US evacuating non-essential government officials in Iraq

Concerns of 'terrorism, kidnapping, and armed conflict' prompt US State Department to issue travel advisory.

Chana Roberts,

Trump delivers remarks to US troops in an unannounced visit to Iraq
Trump delivers remarks to US troops in an unannounced visit to Iraq
Reuters

The US State Department ordered all non-essential government employees to leave Iraq and issued a Level 4 travel advisory against traveling to the country.

Non-emergency US government employees in the US Embassy in Baghdad and the US Consulate in Erbil. Visa services in both Baghdad and Erbil were temporarily suspended, but the American Citizens Services in Baghdad will continue providing consular services to US citizens in Basrah.

According to the State Department's site, the decisions are "due to terrorism, kidnapping, and armed conflict."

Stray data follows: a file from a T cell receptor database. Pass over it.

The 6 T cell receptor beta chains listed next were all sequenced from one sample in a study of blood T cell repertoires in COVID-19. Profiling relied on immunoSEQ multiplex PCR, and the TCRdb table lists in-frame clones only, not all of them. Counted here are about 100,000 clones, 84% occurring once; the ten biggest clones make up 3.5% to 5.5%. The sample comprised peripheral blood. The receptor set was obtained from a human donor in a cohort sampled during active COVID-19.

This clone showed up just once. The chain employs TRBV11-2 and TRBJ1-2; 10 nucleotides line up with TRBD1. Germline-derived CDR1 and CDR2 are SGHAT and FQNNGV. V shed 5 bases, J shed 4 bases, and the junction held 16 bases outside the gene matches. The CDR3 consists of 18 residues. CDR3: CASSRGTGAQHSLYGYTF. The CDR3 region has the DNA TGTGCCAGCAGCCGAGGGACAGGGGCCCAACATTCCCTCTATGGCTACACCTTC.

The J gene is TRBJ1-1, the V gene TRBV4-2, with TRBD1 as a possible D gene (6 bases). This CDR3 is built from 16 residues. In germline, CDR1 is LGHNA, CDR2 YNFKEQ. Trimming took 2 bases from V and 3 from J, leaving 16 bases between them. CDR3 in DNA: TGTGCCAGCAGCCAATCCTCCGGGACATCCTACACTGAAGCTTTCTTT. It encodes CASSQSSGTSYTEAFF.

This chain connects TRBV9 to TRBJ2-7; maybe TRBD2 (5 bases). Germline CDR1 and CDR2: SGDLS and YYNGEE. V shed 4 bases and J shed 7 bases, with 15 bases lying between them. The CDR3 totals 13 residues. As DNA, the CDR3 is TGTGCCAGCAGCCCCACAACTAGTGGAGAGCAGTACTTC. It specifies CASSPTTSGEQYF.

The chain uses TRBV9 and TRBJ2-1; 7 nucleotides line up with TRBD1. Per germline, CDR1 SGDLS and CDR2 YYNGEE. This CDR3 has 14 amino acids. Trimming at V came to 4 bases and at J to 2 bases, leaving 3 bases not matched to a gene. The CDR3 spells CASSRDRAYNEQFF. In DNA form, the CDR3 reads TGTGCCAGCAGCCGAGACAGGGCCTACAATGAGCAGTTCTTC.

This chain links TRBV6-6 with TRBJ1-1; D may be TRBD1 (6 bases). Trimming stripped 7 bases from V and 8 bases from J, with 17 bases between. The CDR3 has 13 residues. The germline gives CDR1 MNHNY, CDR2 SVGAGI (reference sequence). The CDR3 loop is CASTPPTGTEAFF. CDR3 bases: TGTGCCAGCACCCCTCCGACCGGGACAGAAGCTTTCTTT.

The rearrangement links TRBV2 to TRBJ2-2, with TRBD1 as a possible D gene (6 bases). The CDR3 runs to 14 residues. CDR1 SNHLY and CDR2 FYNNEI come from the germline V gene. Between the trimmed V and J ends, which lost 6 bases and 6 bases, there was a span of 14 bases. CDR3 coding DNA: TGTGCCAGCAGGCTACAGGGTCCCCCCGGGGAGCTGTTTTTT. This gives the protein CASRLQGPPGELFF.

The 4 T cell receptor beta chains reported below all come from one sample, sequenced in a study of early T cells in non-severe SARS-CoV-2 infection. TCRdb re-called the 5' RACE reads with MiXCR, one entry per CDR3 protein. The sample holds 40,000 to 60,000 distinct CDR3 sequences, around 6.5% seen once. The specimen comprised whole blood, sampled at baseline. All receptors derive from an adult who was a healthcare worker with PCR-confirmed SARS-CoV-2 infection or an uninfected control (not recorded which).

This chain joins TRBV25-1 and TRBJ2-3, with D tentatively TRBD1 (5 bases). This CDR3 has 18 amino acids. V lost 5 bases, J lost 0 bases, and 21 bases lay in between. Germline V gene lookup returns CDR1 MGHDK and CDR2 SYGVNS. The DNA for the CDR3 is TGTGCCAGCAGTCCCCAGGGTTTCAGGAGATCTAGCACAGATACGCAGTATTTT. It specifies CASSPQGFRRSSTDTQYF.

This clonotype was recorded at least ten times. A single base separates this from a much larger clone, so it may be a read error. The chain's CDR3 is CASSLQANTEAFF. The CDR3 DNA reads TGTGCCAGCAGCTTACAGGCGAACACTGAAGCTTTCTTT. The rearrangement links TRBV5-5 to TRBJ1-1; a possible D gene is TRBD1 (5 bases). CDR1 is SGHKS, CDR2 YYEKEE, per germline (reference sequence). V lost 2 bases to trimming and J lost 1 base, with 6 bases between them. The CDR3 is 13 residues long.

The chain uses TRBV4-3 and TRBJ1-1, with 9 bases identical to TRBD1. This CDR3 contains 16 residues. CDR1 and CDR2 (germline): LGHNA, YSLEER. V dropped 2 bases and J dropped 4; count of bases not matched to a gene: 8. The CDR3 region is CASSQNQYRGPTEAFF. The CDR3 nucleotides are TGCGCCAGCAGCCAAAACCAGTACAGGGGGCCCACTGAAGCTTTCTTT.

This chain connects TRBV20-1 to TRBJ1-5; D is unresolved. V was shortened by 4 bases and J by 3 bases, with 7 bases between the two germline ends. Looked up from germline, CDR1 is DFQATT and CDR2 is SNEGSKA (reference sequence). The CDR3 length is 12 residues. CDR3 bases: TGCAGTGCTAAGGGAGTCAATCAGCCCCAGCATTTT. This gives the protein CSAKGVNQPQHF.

"US citizens in Iraq are at high risk for violence and kidnapping. Numerous terrorist and insurgent groups are active in Iraq and regularly attack both Iraqi security forces and civilians. Anti-US sectarian militias may also threaten US citizens and Western companies throughout Iraq. Attacks by improvised explosive devices (IEDs) occur in many areas of the country, including Baghdad," the State Department wrote on its website.

"The US government’s ability to provide routine and emergency services to US citizens in Iraq is extremely limited.

"US citizens should not travel through Iraq to Syria to engage in armed conflict, where they would face extreme personal risks (kidnapping, injury, or death) and legal risks (arrest, fines, and expulsion).

"Additionally, fighting on behalf of, or supporting designated terrorist organizations, is a crime that can result in penalties, including prison time and large fines in the United States."




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